August 1, 2000
August 1, 2000
Bowser (specialist in African and African American film) and Louise Spence (media studies, Sacred Heart U.) define and describe the audiences for black films while examining African American film director Micheaux's unique vision and contribution as an artist and novelist and its relation to his work as a filmmaker. With a focus on the first decade of his career, they place his work firmly within his social and cultural milieu, and examine his family background and life experience. They also provide a close textual analysis of his surviving silent films and highlight the rivalry between production companies, dilemmas of assimilation versus a separate cultural identity, and gender and class issues. Contains several b&w photographs. Annotation c. Book News, Inc., Portland, OR (booknews.com)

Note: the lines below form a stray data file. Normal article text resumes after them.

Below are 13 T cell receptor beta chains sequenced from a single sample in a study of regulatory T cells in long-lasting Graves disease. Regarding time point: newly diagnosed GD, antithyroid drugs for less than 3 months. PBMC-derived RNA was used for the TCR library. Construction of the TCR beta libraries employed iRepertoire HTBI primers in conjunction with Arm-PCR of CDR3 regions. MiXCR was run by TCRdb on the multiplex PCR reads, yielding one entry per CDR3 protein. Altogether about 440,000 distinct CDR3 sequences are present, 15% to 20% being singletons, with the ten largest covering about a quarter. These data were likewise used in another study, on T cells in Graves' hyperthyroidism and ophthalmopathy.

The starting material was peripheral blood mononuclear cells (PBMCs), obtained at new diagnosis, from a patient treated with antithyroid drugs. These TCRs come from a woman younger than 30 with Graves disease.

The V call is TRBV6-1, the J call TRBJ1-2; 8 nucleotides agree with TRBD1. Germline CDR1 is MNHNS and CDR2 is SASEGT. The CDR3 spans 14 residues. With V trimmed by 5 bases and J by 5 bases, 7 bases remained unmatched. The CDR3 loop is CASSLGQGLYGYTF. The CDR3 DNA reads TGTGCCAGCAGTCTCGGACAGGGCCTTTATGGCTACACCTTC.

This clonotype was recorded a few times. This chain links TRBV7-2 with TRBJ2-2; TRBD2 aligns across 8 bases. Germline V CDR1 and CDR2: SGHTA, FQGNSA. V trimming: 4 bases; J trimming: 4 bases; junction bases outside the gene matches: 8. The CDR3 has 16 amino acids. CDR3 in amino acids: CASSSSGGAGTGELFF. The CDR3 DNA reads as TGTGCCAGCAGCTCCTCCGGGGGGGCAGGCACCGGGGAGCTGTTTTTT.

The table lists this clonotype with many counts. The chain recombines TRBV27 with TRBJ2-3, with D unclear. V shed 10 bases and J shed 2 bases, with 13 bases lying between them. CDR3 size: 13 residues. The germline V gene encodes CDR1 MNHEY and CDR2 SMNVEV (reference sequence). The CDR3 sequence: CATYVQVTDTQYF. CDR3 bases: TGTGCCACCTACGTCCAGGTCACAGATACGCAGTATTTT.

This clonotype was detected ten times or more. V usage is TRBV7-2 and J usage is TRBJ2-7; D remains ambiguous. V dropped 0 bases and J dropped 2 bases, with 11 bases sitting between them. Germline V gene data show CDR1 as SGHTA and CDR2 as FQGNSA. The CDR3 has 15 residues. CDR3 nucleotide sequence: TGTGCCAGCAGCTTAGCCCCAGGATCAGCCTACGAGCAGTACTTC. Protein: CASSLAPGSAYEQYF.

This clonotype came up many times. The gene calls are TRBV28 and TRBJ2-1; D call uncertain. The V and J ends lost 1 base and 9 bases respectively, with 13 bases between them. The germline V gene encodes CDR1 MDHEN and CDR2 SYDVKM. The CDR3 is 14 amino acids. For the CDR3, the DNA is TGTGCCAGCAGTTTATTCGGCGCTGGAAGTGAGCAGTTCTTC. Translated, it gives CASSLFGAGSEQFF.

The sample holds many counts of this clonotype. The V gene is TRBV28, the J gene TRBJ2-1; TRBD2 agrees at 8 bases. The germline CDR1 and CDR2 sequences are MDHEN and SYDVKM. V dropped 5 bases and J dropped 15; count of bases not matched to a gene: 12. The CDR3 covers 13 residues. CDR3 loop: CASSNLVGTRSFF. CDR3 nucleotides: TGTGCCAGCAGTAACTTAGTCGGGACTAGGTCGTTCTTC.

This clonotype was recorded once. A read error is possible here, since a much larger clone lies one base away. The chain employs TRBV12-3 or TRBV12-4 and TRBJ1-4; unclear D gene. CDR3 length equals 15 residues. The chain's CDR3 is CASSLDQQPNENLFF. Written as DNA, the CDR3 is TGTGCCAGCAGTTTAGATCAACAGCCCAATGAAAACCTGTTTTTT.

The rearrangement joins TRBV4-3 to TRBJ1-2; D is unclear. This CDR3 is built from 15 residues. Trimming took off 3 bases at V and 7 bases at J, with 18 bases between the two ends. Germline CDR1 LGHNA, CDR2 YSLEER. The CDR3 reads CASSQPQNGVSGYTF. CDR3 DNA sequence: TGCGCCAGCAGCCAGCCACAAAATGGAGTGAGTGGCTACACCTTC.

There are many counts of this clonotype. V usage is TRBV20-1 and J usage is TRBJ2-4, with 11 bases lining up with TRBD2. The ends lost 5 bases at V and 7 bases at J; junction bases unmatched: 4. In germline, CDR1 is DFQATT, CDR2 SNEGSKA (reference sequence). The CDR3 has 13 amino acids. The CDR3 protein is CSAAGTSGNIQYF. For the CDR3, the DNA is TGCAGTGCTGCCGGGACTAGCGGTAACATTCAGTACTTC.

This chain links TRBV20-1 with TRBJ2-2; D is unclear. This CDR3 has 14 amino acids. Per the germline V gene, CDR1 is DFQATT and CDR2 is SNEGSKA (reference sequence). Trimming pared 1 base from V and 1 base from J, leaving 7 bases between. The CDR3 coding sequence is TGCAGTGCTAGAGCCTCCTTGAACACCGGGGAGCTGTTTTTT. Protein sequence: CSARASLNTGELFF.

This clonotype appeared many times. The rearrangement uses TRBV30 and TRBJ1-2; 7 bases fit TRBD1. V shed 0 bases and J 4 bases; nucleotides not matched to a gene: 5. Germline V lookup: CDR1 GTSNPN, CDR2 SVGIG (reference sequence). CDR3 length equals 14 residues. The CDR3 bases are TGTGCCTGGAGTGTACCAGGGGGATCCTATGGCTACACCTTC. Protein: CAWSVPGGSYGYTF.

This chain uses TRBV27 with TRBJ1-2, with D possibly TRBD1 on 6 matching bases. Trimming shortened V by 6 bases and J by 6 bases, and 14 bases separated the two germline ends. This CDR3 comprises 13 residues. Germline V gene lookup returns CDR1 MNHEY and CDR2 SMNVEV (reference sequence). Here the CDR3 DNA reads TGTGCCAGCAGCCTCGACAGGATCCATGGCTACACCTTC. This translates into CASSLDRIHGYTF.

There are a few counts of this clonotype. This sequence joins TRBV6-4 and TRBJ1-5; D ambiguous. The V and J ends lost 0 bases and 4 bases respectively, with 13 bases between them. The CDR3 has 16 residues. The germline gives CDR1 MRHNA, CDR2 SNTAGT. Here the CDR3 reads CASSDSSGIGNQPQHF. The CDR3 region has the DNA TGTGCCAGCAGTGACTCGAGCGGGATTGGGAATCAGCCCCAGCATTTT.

This study examines the early film career of Oscar Micheaux, a novelist turned film maker who went on to become the most prolific African-American director ever, directing nearly 40 feature films. Appearing on the so-called "race-movie circuit," Micheaux's films were seen by almost exclusively black audiences. Bowser and Spencer focus on the 20 or so of Micheaux's movies made prior to his first sound film, THE EXILE (1931), and address the way that these films were received by their intended audiences.
- Online Item #: 13671168
- Store Item Number (DPCI): 248-71-2595
- ISBN: 9780813528038
- Item can be gift wrapped.
- Made in the USA or Imported